New Orseth Road bridge gets tongue-in-cheek criticism

The in basket: Richard Yerk of Suquamish called to say those who are aware of the new bridge Kitsap County built on Orseth Road this year have taken to calling it the Orseth Narrows Bridge, due to its size and complexity. They are non-plussed by what they understand is the $1.3 million cost of a bridge serving the dead-end Orseth Road, which intersects Miller Bay Road near Indianola, can’t be much more than a quarter-mile long and has little development aside from the business at the end where Richard gets his landscaping supplies.

The out basket: l went to look at the new bridge, and can’t say it’s all that excessive. Sheet pile walls that support the bank of the marshy area beneath were the mostIMG_2524 September 29, 2015 unusual elements I saw.

What struck me odd was the nature of that water. I assumed the work was one of the salmon-enhancement projects that increasingly use up the state and county’s road-building money. But rather than a stream, the water looked more like a marsh. There seemed to be no movement of the water which shows no obvious inlet or outlet and is surrounded by wetland growth.

Tina Nelson, senior program manager for Kitsap County Public Works, says it is indeed part of a stream, Grover’s Creek, which is more obviously a stream elsewhere along its course. And the bridge cost $650,000, of which $450,000 went into the actual construction, not $1.3 million, she said.

“Orseth Road is a county road classified as ‘Rural Local Access,’ she continued. “As such, it is incumbent on the county to maintain this roadway even though it provides access for only a limited number of properties.

“As part of Kitsap County’s routine maintenance operations, the condition of existing culverts is periodically inspected to determine if improvements/replacement are warranted. A number of years ago, during a routine inspection, the six-foot diameter, corrugated metal culvert under Orseth Road showed heavy corrosion throughout the pipe.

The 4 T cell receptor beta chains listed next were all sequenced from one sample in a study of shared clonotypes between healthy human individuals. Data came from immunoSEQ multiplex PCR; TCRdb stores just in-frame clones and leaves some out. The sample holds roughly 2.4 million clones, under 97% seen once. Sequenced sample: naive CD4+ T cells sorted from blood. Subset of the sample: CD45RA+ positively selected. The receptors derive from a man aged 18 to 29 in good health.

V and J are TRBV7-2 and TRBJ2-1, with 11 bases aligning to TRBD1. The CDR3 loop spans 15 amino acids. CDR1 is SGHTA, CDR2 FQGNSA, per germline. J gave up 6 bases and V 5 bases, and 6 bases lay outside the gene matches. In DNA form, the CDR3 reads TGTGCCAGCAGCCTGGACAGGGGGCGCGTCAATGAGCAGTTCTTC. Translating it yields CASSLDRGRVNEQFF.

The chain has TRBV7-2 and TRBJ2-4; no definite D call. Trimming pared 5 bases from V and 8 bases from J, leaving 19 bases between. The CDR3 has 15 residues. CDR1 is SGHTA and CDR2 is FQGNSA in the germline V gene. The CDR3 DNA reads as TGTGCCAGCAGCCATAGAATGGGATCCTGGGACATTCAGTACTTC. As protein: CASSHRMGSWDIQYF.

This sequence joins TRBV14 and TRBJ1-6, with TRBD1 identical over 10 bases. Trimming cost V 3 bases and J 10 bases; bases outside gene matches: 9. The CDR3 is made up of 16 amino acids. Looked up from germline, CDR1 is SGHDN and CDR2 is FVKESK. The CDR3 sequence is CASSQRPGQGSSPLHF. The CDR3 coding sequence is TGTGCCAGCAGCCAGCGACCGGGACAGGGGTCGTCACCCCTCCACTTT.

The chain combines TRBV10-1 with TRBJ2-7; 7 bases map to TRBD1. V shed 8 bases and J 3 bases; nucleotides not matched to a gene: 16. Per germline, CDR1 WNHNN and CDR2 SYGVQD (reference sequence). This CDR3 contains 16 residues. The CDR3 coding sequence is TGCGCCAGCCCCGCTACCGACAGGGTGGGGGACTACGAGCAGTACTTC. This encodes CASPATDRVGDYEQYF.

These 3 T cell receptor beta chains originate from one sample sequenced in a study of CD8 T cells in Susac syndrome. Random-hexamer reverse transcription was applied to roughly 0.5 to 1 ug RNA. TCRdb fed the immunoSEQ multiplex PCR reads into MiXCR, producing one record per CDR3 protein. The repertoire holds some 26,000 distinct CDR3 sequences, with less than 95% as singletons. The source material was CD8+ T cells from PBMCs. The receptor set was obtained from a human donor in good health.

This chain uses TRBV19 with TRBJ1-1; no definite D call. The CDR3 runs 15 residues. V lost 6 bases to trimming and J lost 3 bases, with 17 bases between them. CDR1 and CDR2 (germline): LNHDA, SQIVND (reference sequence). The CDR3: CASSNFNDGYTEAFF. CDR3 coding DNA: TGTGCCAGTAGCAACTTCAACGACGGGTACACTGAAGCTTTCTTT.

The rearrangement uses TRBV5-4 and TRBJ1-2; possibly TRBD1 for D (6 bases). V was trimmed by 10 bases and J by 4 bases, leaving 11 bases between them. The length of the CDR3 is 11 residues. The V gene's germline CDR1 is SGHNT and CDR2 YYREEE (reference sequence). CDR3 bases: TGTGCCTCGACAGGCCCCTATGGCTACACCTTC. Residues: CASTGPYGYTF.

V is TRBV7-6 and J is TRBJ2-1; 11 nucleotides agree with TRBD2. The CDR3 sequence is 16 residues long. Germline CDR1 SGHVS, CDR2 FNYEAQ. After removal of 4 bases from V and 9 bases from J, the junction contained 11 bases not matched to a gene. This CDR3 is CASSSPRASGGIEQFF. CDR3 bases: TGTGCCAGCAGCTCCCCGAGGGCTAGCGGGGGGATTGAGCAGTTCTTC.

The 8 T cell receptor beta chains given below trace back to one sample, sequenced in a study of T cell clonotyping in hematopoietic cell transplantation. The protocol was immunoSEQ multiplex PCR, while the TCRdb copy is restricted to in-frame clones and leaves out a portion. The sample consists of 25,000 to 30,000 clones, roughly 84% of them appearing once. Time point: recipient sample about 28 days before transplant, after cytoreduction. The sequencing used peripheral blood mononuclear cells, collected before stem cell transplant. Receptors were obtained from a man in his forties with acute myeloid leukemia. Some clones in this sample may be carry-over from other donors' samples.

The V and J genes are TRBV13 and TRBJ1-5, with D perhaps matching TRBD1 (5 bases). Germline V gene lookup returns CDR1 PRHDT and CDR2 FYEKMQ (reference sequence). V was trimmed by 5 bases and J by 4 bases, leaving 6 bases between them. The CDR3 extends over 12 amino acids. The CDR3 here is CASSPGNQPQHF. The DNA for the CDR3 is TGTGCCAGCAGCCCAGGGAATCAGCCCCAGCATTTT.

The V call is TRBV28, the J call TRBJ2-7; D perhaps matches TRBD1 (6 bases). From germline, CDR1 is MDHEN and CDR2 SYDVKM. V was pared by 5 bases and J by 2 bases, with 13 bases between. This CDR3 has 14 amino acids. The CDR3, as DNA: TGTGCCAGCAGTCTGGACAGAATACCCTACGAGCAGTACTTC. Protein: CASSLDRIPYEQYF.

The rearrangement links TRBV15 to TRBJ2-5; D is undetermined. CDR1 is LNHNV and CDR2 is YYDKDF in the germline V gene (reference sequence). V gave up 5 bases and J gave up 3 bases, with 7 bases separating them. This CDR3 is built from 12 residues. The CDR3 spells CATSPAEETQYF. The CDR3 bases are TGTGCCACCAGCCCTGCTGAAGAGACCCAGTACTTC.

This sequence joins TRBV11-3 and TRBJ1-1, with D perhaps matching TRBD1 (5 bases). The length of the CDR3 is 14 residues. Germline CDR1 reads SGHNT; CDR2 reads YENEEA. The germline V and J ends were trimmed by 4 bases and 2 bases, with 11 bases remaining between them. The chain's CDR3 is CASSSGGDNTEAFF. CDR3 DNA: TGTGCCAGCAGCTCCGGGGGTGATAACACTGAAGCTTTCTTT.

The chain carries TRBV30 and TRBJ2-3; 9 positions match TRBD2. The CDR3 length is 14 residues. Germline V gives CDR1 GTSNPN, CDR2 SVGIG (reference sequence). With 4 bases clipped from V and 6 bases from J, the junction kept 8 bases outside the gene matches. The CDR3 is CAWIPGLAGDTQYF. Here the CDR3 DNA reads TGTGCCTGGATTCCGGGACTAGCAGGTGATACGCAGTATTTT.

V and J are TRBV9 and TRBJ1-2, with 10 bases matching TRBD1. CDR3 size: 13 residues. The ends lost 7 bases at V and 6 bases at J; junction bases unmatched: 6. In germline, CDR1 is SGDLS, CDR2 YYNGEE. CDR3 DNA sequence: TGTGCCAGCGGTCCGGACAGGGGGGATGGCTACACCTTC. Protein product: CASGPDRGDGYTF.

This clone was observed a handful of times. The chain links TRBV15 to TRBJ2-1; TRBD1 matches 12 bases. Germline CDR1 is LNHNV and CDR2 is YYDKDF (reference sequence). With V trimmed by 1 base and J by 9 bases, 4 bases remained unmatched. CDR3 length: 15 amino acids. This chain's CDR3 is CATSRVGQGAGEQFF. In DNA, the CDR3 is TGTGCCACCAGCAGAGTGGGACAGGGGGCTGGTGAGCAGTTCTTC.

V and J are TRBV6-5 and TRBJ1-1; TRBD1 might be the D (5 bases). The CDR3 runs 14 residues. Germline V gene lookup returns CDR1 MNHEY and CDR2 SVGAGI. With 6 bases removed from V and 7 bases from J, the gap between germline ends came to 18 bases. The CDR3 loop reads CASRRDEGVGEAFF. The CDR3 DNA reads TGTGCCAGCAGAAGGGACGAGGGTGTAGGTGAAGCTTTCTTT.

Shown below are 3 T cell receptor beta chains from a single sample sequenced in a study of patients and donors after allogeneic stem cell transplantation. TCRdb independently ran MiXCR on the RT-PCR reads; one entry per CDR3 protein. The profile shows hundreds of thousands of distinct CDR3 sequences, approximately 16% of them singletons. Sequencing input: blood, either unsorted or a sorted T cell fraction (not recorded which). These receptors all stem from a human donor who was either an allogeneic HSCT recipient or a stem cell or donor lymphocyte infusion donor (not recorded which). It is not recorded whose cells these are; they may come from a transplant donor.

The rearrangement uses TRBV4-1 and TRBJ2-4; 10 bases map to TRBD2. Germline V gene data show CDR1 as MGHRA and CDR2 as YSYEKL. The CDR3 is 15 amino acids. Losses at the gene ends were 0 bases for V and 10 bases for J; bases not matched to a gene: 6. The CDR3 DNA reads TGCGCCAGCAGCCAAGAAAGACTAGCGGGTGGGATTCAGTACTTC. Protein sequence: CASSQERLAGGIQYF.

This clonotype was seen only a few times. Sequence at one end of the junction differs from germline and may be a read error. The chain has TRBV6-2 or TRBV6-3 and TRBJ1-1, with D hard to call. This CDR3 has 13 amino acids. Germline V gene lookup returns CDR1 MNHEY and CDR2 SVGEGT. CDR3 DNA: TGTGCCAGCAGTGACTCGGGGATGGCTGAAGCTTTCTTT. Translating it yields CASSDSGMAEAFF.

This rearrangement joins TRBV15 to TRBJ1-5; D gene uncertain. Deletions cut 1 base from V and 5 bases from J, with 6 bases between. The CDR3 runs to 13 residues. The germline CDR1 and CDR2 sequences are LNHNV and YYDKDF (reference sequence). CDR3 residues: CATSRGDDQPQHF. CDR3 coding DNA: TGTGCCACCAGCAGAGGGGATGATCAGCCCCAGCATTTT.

“To preclude any potential roadway damage (or complete failure) a project to replace the culvert was placed on the county’s 2008 Transportation Improvement Plan.

“During the preliminary engineering phase for this culvert replacement project, various permitting agencies were contacted to determine the regulatory requirements for this environmentally sensitive site.  (It) is mapped as having the potential for endangered fish presence and critical fish habitat, therefore fisheries design requirements for a replacement structure would need to be met. The regulatory agencies indicated that an 18-foot wide opening would be required to pass Grover’s Creek to the south.

“Because of this large opening requirement, the idea of retrofitting the existing culvert with a liner or replacing the pipe in kind were not viable solutions.

“Various larger culvert types and bridges were then analyzed and evaluated to determine the best replacement solution.  From these alternatives, it was determined that a pile supported, precast, short span bridge would be the best and most economical replacement structure.

“With construction of the short span bridge now completed,  the roadway is preserved and fish passage is greatly improved at a much lower cost than was indicated to you,” she said.

2 thoughts on “New Orseth Road bridge gets tongue-in-cheek criticism

  1. Travis, really?
    “the bridge cost $650,000, of which $450 went into the actual construction”
    Geez, if we could get bridges built for $450, we could save a bunch of money.

  2. I just wanted to publicly thank Jacques Dean and the Kitsap County Public Works road crews for their well-crafted repair of the ever-worsening sinking pavement areas on southbound Miller Bay Road NE at North Kitsap Heritage Park. We thought it might have been a collapsing culvert, but the county folks think it was just the deteriorating edge of the work done there several years ago when the turn lane into the North Kitsap Heritage parking area was completed. In any case, it was getting worse, and getting more dangerous as drivers took the center turn lane at road speed (45-50 mph) in order to avoid the dip in the southbound lane that could just about put you airborne. Job well done, and much appreciated!

    It’s easy to ‘armchair quarterback’ and criticize road maintenance and so forth – the more I have contact with Public Works, the more I believe they’re doing a really good job.

    Tom Curley

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